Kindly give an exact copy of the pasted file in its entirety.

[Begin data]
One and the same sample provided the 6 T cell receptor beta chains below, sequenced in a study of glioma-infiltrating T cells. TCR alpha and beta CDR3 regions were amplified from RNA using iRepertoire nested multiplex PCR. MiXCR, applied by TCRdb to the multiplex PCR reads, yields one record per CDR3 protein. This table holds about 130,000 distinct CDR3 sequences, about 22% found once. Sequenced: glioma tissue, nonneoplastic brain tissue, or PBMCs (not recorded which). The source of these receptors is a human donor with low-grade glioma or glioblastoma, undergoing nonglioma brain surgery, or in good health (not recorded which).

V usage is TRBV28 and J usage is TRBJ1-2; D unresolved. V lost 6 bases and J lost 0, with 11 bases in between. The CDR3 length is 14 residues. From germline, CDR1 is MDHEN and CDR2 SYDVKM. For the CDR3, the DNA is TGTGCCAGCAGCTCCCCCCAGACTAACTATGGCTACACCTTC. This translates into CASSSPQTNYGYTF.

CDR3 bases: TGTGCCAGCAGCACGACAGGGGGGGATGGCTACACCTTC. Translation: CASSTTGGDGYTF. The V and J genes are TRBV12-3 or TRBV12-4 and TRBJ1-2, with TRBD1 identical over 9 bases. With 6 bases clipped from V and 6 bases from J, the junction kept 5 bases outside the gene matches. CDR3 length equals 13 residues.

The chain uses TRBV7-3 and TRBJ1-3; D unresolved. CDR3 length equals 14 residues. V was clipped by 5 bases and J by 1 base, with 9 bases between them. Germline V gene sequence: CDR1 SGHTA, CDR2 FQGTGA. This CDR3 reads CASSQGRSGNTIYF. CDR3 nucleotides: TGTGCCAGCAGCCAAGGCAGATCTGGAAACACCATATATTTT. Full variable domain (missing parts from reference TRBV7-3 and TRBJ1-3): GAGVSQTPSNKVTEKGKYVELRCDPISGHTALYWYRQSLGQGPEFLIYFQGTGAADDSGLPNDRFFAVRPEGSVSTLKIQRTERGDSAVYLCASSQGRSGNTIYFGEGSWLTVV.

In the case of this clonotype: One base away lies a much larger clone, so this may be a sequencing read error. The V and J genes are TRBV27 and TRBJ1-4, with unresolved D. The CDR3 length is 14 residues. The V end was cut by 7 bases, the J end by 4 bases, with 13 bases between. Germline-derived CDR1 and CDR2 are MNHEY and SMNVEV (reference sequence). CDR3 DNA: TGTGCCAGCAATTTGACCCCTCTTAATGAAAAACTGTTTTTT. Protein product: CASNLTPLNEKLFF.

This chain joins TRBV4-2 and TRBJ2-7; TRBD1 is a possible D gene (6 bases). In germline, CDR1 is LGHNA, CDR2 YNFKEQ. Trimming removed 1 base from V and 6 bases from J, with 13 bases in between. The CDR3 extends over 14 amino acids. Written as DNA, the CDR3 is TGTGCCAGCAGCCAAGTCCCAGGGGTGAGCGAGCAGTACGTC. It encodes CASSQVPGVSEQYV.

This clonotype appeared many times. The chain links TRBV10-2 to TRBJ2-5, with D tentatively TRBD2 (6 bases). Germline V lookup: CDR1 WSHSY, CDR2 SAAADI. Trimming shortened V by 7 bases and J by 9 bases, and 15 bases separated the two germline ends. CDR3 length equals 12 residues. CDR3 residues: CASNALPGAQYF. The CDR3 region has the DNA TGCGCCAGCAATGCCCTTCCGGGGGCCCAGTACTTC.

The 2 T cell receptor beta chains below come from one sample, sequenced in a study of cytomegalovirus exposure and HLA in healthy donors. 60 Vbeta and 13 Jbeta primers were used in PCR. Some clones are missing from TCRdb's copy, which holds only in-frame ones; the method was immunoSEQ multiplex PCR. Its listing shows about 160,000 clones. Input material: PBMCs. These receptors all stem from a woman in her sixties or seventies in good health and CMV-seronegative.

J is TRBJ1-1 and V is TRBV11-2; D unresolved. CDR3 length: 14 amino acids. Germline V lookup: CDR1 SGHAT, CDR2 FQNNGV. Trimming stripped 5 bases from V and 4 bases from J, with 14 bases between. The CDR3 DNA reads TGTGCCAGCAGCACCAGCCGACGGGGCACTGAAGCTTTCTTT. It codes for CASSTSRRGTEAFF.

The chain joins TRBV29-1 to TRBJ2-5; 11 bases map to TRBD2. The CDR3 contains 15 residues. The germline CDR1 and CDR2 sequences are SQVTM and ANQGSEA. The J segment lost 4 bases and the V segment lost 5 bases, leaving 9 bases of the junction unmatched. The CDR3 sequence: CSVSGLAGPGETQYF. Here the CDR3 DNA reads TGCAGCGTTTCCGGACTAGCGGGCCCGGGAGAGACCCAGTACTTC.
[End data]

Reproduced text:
One and the same sample provided the 6 T cell receptor beta chains below, sequenced in a study of glioma-infiltrating T cells. TCR alpha and beta CDR3 regions were amplified from RNA using iRepertoire nested multiplex PCR. MiXCR, applied by TCRdb to the multiplex PCR reads, yields one record per CDR3 protein. This table holds about 130,000 distinct CDR3 sequences, about 22% found once. Sequenced: glioma tissue, nonneoplastic brain tissue, or PBMCs (not recorded which). The source of these receptors is a human donor with low-grade glioma or glioblastoma, undergoing nonglioma brain surgery, or in good health (not recorded which).

V usage is TRBV28 and J usage is TRBJ1-2; D unresolved. V lost 6 bases and J lost 0, with 11 bases in between. The CDR3 length is 14 residues. From germline, CDR1 is MDHEN and CDR2 SYDVKM. For the CDR3, the DNA is TGTGCCAGCAGCTCCCCCCAGACTAACTATGGCTACACCTTC. This translates into CASSSPQTNYGYTF.

CDR3 bases: TGTGCCAGCAGCACGACAGGGGGGGATGGCTACACCTTC. Translation: CASSTTGGDGYTF. The V and J genes are TRBV12-3 or TRBV12-4 and TRBJ1-2, with TRBD1 identical over 9 bases. With 6 bases clipped from V and 6 bases from J, the junction kept 5 bases outside the gene matches. CDR3 length equals 13 residues.

The chain uses TRBV7-3 and TRBJ1-3; D unresolved. CDR3 length equals 14 residues. V was clipped by 5 bases and J by 1 base, with 9 bases between them. Germline V gene sequence: CDR1 SGHTA, CDR2 FQGTGA. This CDR3 reads CASSQGRSGNTIYF. CDR3 nucleotides: TGTGCCAGCAGCCAAGGCAGATCTGGAAACACCATATATTTT. Full variable domain (missing parts from reference TRBV7-3 and TRBJ1-3): GAGVSQTPSNKVTEKGKYVELRCDPISGHTALYWYRQSLGQGPEFLIYFQGTGAADDSGLPNDRFFAVRPEGSVSTLKIQRTERGDSAVYLCASSQGRSGNTIYFGEGSWLTVV.

In the case of this clonotype: One base away lies a much larger clone, so this may be a sequencing read error. The V and J genes are TRBV27 and TRBJ1-4, with unresolved D. The CDR3 length is 14 residues. The V end was cut by 7 bases, the J end by 4 bases, with 13 bases between. Germline-derived CDR1 and CDR2 are MNHEY and SMNVEV (reference sequence). CDR3 DNA: TGTGCCAGCAATTTGACCCCTCTTAATGAAAAACTGTTTTTT. Protein product: CASNLTPLNEKLFF.

This chain joins TRBV4-2 and TRBJ2-7; TRBD1 is a possible D gene (6 bases). In germline, CDR1 is LGHNA, CDR2 YNFKEQ. Trimming removed 1 base from V and 6 bases from J, with 13 bases in between. The CDR3 extends over 14 amino acids. Written as DNA, the CDR3 is TGTGCCAGCAGCCAAGTCCCAGGGGTGAGCGAGCAGTACGTC. It encodes CASSQVPGVSEQYV.

This clonotype appeared many times. The chain links TRBV10-2 to TRBJ2-5, with D tentatively TRBD2 (6 bases). Germline V lookup: CDR1 WSHSY, CDR2 SAAADI. Trimming shortened V by 7 bases and J by 9 bases, and 15 bases separated the two germline ends. CDR3 length equals 12 residues. CDR3 residues: CASNALPGAQYF. The CDR3 region has the DNA TGCGCCAGCAATGCCCTTCCGGGGGCCCAGTACTTC.

The 2 T cell receptor beta chains below come from one sample, sequenced in a study of cytomegalovirus exposure and HLA in healthy donors. 60 Vbeta and 13 Jbeta primers were used in PCR. Some clones are missing from TCRdb's copy, which holds only in-frame ones; the method was immunoSEQ multiplex PCR. Its listing shows about 160,000 clones. Input material: PBMCs. These receptors all stem from a woman in her sixties or seventies in good health and CMV-seronegative.

J is TRBJ1-1 and V is TRBV11-2; D unresolved. CDR3 length: 14 amino acids. Germline V lookup: CDR1 SGHAT, CDR2 FQNNGV. Trimming stripped 5 bases from V and 4 bases from J, with 14 bases between. The CDR3 DNA reads TGTGCCAGCAGCACCAGCCGACGGGGCACTGAAGCTTTCTTT. It codes for CASSTSRRGTEAFF.

The chain joins TRBV29-1 to TRBJ2-5; 11 bases map to TRBD2. The CDR3 contains 15 residues. The germline CDR1 and CDR2 sequences are SQVTM and ANQGSEA. The J segment lost 4 bases and the V segment lost 5 bases, leaving 9 bases of the junction unmatched. The CDR3 sequence: CSVSGLAGPGETQYF. Here the CDR3 DNA reads TGCAGCGTTTCCGGACTAGCGGGCCCGGGAGAGACCCAGTACTTC.